NFC East: Mark Sanchez

PHILADELPHIA -- Listen up, potential shoppers. If you are in need of a quarterback and are interested in trading for the resurgent Mark Sanchez, you better make an attractive offer because the Philadelphia Eagles aren’t inclined to let him go.

“I mean, we’ll listen to anything for anybody,” second-year Eagles coach Chip Kelly said Sunday morning. “We’re not going to just bury our head in the sand and say no. But it better be a pretty good deal in terms of what it is.”

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No team has inquired about Sanchez, Kelly said. Yet.

After getting cut by the New York Jets during the offseason, Sanchez signed a one-year deal with the Eagles in late March and has thrived working in Kelly’s up-tempo system. In two preseason games against Chicago and New England, Sanchez has completed 18 of 22 passes for 196 yards and two touchdowns. Against the Patriots on Friday night, Sanchez threw just one incompletion and finished with a 112.2 passer rating.

Although he was limited during offseason workouts while still recovering from a shoulder injury that ended his season last August, Sanchez is back to full strength. During the brief respite between the end of minicamp in June and the beginning of training camp in late July, Sanchez said he finally felt 100 percent healthy while working out with a former coach near his home in Southern California.

Sanchez is No. 2 on the Eagles' depth chart. He has said that, while he would love to start, he is focused on putting good work on film so that when he becomes a free agent again in 2015, he can hopefully land with a team that is looking for a starting quarterback. He also has said he is more than happy to support Nick Foles.

Kelly said that with Sanchez, Foles and Matt Barkley, he feels like the Eagles “have one of the better quarterback situations in the league.” Sanchez has 68 career starts, including the playoffs, while Foles has 17, including a playoff loss to New Orleans last January.

“I’m also a big guy that you better have two quarterbacks in this league,” Kelly said. “So I think unless something blows you out of the water, we’re real confident with Mark starting a game if we need it. ... We need him.”

Kelly was asked, hypothetically speaking, would he move Sanchez?

“What are you giving me?” he responded.

Kelly made it clear: It would take a lot for him to let Sanchez go.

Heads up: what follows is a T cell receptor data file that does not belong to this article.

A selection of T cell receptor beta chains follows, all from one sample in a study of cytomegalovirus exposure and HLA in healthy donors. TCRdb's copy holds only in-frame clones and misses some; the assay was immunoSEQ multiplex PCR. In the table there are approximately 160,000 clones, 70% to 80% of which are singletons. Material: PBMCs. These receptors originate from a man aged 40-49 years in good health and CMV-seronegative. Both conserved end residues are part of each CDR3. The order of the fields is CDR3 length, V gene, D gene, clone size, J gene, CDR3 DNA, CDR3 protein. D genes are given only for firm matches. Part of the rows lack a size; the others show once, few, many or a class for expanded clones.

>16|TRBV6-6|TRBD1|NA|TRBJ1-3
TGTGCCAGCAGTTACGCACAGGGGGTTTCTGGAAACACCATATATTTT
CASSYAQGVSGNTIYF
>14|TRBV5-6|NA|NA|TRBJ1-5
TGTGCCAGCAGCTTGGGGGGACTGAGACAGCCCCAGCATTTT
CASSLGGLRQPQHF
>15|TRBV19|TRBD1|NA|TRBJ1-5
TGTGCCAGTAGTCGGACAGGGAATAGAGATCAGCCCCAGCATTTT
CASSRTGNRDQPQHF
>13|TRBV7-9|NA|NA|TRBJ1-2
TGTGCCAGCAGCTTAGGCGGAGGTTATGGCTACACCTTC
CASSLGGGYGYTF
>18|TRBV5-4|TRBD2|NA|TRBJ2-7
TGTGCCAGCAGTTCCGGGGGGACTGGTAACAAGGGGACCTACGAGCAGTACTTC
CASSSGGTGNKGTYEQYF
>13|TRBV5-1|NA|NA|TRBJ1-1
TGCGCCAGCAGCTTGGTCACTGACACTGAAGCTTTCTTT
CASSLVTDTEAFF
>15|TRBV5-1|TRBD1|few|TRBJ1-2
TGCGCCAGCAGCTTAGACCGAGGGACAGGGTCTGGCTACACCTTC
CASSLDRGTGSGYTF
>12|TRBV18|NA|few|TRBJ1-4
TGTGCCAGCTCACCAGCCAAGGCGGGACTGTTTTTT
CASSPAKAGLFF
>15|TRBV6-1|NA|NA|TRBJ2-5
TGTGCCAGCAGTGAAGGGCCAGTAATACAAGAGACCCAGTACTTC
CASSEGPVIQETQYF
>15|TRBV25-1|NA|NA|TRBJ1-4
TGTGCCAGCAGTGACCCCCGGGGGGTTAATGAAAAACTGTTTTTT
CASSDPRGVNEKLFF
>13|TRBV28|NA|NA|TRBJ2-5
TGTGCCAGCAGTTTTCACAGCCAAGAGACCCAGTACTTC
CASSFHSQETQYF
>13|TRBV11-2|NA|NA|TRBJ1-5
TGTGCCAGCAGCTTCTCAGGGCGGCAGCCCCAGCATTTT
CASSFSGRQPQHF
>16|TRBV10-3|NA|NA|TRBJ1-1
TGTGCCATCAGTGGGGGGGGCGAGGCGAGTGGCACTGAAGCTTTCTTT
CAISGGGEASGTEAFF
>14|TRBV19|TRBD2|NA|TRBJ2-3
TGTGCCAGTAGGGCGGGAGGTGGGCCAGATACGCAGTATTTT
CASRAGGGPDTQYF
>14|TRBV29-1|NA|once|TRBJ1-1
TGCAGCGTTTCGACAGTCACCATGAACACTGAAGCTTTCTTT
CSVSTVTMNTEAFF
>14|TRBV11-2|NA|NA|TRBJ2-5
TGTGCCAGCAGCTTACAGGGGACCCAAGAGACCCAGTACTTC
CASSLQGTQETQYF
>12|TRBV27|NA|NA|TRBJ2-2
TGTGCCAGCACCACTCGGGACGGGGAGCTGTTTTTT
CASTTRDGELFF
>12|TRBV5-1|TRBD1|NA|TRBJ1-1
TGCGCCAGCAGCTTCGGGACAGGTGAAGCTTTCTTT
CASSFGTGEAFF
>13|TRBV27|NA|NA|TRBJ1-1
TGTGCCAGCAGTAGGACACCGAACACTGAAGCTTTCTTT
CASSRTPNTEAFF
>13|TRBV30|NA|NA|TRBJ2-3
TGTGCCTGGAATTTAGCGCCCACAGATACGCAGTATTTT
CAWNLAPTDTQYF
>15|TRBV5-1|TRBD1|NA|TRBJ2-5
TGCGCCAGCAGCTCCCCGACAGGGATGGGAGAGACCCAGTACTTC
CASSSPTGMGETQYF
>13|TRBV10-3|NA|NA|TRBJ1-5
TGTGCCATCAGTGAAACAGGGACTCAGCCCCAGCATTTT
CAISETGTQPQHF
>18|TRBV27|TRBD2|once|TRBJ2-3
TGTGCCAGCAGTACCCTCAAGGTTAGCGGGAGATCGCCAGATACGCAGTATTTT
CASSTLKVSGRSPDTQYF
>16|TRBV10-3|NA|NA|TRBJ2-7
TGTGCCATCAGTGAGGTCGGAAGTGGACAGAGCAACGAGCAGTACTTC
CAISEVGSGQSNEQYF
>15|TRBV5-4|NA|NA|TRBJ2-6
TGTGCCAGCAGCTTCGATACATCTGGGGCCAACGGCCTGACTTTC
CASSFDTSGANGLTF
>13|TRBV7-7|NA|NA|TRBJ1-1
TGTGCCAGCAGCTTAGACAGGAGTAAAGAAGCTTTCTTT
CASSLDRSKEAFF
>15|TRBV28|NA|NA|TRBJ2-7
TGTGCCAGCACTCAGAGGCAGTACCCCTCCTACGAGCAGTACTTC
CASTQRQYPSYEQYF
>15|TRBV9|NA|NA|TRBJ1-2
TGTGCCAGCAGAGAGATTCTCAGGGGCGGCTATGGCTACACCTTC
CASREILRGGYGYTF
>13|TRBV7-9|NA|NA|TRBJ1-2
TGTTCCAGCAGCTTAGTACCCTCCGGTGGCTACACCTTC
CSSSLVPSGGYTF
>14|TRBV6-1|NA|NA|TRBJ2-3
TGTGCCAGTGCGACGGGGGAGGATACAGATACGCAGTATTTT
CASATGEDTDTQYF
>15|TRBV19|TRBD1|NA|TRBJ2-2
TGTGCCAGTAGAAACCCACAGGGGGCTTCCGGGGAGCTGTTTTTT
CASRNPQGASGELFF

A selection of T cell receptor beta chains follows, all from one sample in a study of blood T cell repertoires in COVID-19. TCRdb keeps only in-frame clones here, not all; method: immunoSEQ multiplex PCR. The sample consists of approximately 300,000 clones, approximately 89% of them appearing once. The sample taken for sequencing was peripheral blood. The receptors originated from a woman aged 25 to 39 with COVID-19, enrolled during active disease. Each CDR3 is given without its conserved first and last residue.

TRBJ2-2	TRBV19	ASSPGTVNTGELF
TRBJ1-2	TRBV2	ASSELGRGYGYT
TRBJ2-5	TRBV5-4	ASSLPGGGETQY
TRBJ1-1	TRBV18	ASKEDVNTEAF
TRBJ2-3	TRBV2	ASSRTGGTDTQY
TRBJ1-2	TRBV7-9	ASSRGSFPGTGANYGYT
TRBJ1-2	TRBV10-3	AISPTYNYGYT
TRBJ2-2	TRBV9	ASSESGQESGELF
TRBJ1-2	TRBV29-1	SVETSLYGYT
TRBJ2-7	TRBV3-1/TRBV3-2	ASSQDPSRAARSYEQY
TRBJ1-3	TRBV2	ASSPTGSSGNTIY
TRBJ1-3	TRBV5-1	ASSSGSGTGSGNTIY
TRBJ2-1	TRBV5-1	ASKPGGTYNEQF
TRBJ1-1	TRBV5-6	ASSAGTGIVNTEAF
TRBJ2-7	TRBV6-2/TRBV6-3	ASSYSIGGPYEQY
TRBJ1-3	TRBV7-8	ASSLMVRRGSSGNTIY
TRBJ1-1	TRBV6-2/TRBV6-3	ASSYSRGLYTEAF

Injuries: The Eagles returned to practice Sunday morning after having Saturday off following their preseason game at New England Friday night. While wide receiver Riley Cooper and running back Matthew Tucker practiced, the Eagles were still without several key players.

Kelly said an X-ray on rookie wide receiver Josh Huff's injured shoulder was negative. Wide receiver Jeremy Maclin, who has tightness in a hamstring, should return to practice Monday. Cornerback Cary Williams also sat out with a sore hamstring he injured while returning an interception of Tom Brady for a touchdown.
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 NFL Nation's Phil Sheridan examines the three biggest issues facing the Philadelphia Eagles heading into training camp.

Can Nick Foles repeat, even improve on, his 2013 success? A year ago, Foles went into camp trailing Michael Vick in the starting quarterback competition that Vick eventually won. After leading the NFL in passer rating, throwing 27 touchdown passes and two interceptions, Foles has a pretty high bar to clear in his first full season as a starter. It is perfectly reasonable to expect Foles to be further from perfect than he was in 2013. But Foles can do that while still being very productive. If he throws a few more interceptions by taking some risks that also produce more touchdowns or big plays, the Eagles can live with that. Foles could even raise his game to an even higher level. It won't be easy, but with a coach like Chip Kelly, it's not out of the question, either. Foles looked very sharp -- accurate and confident -- during June practices. He seems buoyed, not intimidated or cowed, by being the clear No. 1 QB ahead of Mark Sanchez and Matt Barkley. Training camp and the preseason will give everyone a chance to see whether he's making progress or heading toward a major regression. Best guess: Foles will be fine. Not otherworldly, but just fine.

Who will replace DeSean Jackson's production? That became the Eagles' most urgent question after Kelly decided to part ways with the guy who caught 82 passes for 1,332 yards and nine touchdowns. Since we have no evidence Kelly is a madman, we have to conclude the coach had reason to believe he could get Jackson's production from other players. Jeremy Maclin was never the big-play guy that Jackson was, but he is a solid receiver who is hugely motivated to prove he can excel after a second ACL tear. Riley Cooper may come back to the pack a bit after his breakout 2013 season, but he also might rise to the occasion after experiencing success. The Eagles' additions are intriguing. Darren Sproles figures to be as versatile and unpredictable under Kelly as he was in New Orleans for Sean Payton. Second-round draft pick Jordan Matthews had people at organized team activities comparing his physique to that of Terrell Owens and could be a star in the future. Meanwhile, tight end Zach Ertz is expected to take that key second-season leap in production and reliability. Would the Eagles have been better with Jackson? Probably. Can they be as successful with strong seasons from Maclin, Sproles, Matthews, Cooper and Ertz? Kelly clearly thinks so.